Many thanks to the Fortean powerhouse that is Mike Dash for the heads up on this entry for the Fortean Property Portfolio.
We have a nice haunted house for your perusal today, and quite frankly even without the ghostly goings on it would be a rather impressive building. First the bad news. It's £1 000 000. And that's the only bad news, everything from now on is great.
It's in North Wales quite close to Prestatyn, Grade 1 listed, seven bedroom and 400 years old.
The description from the estate agents reads
Typical. You wait ages for an explanation of the Voynich Manuscript and then, just like buses, two come along at once!
To quote from Wikipedia
"The Voynich manuscript is an illustrated codex hand-written in an unknown writing system. The book has been carbon-dated to the early 15th century (1404–1438), and may have been composed in Northern Italy during the Italian Renaissance. The manuscript is named after Wilfrid Voynich, a book dealer who purchased it in 1912.
The pages of the codex are vellum.
Some of the pages are missing, but about 240 remain. The text is written from left to right, and most of the pages have illustrations or
As regular readers will know I have a bit of a thing about Fortean property - even if it is outside of my price range!
Recently I was invited to do an online interview with Steve Parsons and Ron Kolek at Ghost Chronicles Live. The topic of discussion was to be a famous case of poltergeist activity and haunting which was investigated by the Society For Psychical Research in 1897. The way they investigated it was cool - they rented the property for a month or so and a large number of people visited and reported on their experiences. The whole episode was written up as The Alleged Haunting of B..... House by John Crichton-Stuart and Ada Goodrich-Freer. The whole book is annoying in one respect - most of the names are redacted in the same form as the name of the house in the title, it does make for frustrating reading! This all despite a number of points in the case being discussed openly in the pages of the Society of Psychical Research and The Times Newspaper! However the case is interesting (and possibly the subject of another blog) and I have visited the location in question so I was more than happy to speak. But the thrust of this post is the house itself - it's called Ballechin House and It's just south of Pitlochry in Perthshire. And unfortunatley the house itself burnt down in 1963. A few outbuildings and the servants quarters remained. But phoenix like a new house arose on the spot, and it incorporated some of the walls from the previous building. As I was having a quick look around the 'net to see if there were any extra pieces of information about Ballechin House- and what did I find - but the current house has been up for sale! And for the price of £660 000 - they missed a trick there with the price!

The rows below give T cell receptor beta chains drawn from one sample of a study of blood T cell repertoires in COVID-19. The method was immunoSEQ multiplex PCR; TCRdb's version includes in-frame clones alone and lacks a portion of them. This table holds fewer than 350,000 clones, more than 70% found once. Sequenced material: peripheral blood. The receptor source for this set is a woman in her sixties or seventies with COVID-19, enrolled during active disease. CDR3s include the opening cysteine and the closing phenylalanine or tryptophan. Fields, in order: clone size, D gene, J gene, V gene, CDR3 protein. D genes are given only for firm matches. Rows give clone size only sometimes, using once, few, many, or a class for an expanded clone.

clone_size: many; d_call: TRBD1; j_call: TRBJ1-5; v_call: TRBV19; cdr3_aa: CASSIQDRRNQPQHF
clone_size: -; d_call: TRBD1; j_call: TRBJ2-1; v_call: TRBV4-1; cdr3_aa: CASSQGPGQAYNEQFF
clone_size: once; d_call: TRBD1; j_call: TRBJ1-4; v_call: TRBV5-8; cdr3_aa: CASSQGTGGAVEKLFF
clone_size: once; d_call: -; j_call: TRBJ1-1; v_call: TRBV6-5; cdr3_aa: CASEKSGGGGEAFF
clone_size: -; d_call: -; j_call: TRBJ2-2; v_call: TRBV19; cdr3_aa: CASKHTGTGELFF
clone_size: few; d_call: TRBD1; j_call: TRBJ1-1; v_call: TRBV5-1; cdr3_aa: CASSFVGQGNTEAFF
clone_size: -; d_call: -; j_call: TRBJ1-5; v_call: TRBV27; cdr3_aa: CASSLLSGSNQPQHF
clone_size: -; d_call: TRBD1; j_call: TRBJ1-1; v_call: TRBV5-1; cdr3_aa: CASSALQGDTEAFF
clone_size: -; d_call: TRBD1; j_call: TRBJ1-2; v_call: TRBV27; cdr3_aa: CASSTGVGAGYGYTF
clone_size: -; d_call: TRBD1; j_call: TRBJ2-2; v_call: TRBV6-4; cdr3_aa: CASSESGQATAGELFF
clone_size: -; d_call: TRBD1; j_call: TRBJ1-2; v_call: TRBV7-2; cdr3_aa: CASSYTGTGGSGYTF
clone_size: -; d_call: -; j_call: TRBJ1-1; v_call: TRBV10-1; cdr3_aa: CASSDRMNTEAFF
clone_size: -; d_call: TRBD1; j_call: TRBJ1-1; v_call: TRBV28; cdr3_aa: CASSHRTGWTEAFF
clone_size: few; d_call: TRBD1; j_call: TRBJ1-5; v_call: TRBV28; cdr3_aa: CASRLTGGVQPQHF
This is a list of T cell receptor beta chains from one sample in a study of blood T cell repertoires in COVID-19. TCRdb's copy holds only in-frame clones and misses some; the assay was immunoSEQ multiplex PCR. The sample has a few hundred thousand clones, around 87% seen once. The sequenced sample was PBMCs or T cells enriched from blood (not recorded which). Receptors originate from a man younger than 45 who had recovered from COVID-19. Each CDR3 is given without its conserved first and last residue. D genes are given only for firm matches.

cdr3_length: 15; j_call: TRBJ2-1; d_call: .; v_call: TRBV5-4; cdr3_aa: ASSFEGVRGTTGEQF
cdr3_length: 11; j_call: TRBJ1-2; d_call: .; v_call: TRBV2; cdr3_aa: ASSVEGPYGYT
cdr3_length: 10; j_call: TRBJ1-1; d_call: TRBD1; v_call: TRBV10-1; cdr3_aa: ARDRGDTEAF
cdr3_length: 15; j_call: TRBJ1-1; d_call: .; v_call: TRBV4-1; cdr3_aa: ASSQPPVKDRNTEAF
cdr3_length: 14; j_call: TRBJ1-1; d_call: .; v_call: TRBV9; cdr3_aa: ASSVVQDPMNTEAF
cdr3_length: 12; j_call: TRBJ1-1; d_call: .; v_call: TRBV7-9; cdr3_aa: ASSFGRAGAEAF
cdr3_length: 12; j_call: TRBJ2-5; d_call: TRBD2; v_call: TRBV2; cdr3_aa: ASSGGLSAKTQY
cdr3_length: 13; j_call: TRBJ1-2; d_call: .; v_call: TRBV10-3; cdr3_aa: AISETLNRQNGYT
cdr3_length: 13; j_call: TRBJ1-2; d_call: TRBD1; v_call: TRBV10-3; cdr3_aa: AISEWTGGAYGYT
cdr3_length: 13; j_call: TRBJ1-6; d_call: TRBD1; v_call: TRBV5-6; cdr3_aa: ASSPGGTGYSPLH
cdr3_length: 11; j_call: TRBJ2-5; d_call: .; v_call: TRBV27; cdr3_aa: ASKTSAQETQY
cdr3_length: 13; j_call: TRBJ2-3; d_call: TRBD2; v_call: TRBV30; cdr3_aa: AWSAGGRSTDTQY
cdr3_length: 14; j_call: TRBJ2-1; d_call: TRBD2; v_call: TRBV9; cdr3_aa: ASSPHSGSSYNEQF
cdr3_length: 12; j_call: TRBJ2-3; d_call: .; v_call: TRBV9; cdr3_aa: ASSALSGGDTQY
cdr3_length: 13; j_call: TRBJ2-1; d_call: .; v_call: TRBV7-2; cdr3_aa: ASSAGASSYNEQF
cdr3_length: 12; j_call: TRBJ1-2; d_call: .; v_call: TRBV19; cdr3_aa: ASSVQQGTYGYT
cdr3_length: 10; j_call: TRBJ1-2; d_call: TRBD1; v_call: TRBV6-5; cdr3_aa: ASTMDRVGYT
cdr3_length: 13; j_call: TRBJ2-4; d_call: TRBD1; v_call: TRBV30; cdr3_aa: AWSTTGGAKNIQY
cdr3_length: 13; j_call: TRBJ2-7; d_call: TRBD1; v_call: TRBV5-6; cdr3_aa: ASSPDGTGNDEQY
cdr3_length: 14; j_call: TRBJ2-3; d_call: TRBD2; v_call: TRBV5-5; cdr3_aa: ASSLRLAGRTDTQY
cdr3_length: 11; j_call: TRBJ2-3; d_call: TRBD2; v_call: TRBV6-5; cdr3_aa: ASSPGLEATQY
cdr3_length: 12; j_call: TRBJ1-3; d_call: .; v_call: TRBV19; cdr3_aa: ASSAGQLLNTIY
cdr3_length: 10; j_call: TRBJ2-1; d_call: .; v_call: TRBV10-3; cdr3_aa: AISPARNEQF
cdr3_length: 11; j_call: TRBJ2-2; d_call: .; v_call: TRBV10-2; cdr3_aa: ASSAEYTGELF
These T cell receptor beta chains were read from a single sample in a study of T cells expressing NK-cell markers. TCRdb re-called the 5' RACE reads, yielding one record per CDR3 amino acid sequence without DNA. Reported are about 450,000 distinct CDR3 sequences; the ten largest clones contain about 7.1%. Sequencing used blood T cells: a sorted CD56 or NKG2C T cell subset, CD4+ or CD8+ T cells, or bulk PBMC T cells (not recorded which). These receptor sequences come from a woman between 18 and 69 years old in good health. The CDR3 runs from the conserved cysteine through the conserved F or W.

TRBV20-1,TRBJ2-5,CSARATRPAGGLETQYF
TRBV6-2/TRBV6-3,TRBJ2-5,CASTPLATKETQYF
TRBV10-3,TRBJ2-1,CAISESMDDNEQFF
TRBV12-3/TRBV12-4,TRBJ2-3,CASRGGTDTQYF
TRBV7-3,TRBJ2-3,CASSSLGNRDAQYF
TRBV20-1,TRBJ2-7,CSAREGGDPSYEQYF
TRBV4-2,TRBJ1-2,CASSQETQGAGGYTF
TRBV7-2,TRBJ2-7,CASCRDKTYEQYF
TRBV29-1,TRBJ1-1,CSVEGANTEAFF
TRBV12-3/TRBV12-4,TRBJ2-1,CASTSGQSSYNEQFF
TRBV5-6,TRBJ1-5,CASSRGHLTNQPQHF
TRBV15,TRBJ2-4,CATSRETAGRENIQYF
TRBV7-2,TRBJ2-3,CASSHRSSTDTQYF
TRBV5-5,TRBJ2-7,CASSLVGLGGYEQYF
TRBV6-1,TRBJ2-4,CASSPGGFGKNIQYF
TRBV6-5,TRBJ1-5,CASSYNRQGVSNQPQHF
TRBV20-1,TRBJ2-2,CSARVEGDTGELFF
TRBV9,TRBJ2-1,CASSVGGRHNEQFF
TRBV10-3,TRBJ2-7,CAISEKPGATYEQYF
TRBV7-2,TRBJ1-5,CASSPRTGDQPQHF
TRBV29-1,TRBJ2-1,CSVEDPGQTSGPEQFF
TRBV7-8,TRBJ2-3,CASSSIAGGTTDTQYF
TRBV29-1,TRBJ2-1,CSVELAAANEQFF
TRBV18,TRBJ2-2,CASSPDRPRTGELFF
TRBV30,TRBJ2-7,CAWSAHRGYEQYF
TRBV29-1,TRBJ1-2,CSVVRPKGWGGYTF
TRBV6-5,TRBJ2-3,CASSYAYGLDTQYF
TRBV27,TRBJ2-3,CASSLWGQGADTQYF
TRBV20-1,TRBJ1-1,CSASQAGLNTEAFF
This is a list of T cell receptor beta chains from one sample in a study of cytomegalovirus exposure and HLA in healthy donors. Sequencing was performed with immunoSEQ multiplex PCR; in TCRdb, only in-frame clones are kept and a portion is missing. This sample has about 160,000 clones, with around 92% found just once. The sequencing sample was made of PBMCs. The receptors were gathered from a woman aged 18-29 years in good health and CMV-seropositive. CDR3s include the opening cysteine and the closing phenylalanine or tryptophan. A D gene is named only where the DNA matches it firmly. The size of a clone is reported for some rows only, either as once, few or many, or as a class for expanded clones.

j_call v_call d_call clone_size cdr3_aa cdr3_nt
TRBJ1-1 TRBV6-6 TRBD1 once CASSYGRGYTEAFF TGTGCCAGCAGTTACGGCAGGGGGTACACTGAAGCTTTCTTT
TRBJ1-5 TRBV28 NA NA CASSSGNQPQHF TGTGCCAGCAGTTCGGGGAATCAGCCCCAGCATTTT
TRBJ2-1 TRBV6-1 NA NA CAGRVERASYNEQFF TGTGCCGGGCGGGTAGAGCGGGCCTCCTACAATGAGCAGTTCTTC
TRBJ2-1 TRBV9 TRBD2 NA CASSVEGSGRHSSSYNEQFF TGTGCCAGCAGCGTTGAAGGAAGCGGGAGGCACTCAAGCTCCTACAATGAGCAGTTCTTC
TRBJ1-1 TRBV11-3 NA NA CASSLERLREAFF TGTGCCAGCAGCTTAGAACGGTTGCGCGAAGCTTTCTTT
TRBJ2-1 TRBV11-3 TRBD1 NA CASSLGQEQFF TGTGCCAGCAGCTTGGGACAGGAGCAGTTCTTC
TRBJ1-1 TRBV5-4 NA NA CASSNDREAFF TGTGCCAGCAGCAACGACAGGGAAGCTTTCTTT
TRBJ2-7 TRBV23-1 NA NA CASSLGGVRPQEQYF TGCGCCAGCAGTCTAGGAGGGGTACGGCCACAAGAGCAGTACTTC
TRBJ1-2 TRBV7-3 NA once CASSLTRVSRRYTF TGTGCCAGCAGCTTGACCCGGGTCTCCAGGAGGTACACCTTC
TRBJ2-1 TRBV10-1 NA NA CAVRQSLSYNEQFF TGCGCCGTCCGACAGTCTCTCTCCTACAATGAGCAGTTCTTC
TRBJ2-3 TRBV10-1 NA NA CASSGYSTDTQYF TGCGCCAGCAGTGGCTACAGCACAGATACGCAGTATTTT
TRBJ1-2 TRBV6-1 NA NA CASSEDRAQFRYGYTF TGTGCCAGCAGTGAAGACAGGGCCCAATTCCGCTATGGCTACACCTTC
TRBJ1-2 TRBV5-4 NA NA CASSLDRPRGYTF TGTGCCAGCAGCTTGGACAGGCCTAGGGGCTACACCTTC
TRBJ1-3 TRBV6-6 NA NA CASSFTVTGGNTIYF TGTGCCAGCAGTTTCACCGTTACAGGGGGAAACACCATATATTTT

Tom Binns is Ian D Montfort: Psychic Fayre
Tom Binns at the Pleasance Courtyard
A crowded room, slightly darkened, a tense air of expectation and then out pops Ian D Montfort. Psychic. But for those who are a bit worried about psychics don't worry, he's not. He's an excellent comedian and an excellent magician. Just to give you an indication of how excellent he is in both spheres anyone who has seen him will realise his skills at comedy but how many will appreciate that they have just seen a range of magic tricks superbly employed?
In the past Montfort has contacted the spirits of famous people who have passed on - well at least we've all heard of them and we can enjoy it rather more than listening to Uncle Ned forget where he left the will! But none of that this time, it's a new show but it's just as hilarious. If you've ever been to a spiritualist meeting the setting and general patter will seem spot on, perhaps a little too true for some as I'm sure some of the members of the audience on the day that I was there were convinced it was the real deal!
A few lucky (!) people get their innermost thoughts and secrets revealed to us and one poor skeptic is shown the error of his ways.
If you're a Fortean then this is the show for your - you'll recognise the cultish messiah personality, the methods of spirit communication (except perhaps doodleology) and if you're really lucky you'll recognise your innermost thoughts...
Dan Willis at The City Cafe
There have been of late many zombie themed shows at the Fringe, some are good, some excellent and some terrible. And we have here another one - but which camp will it fall in to?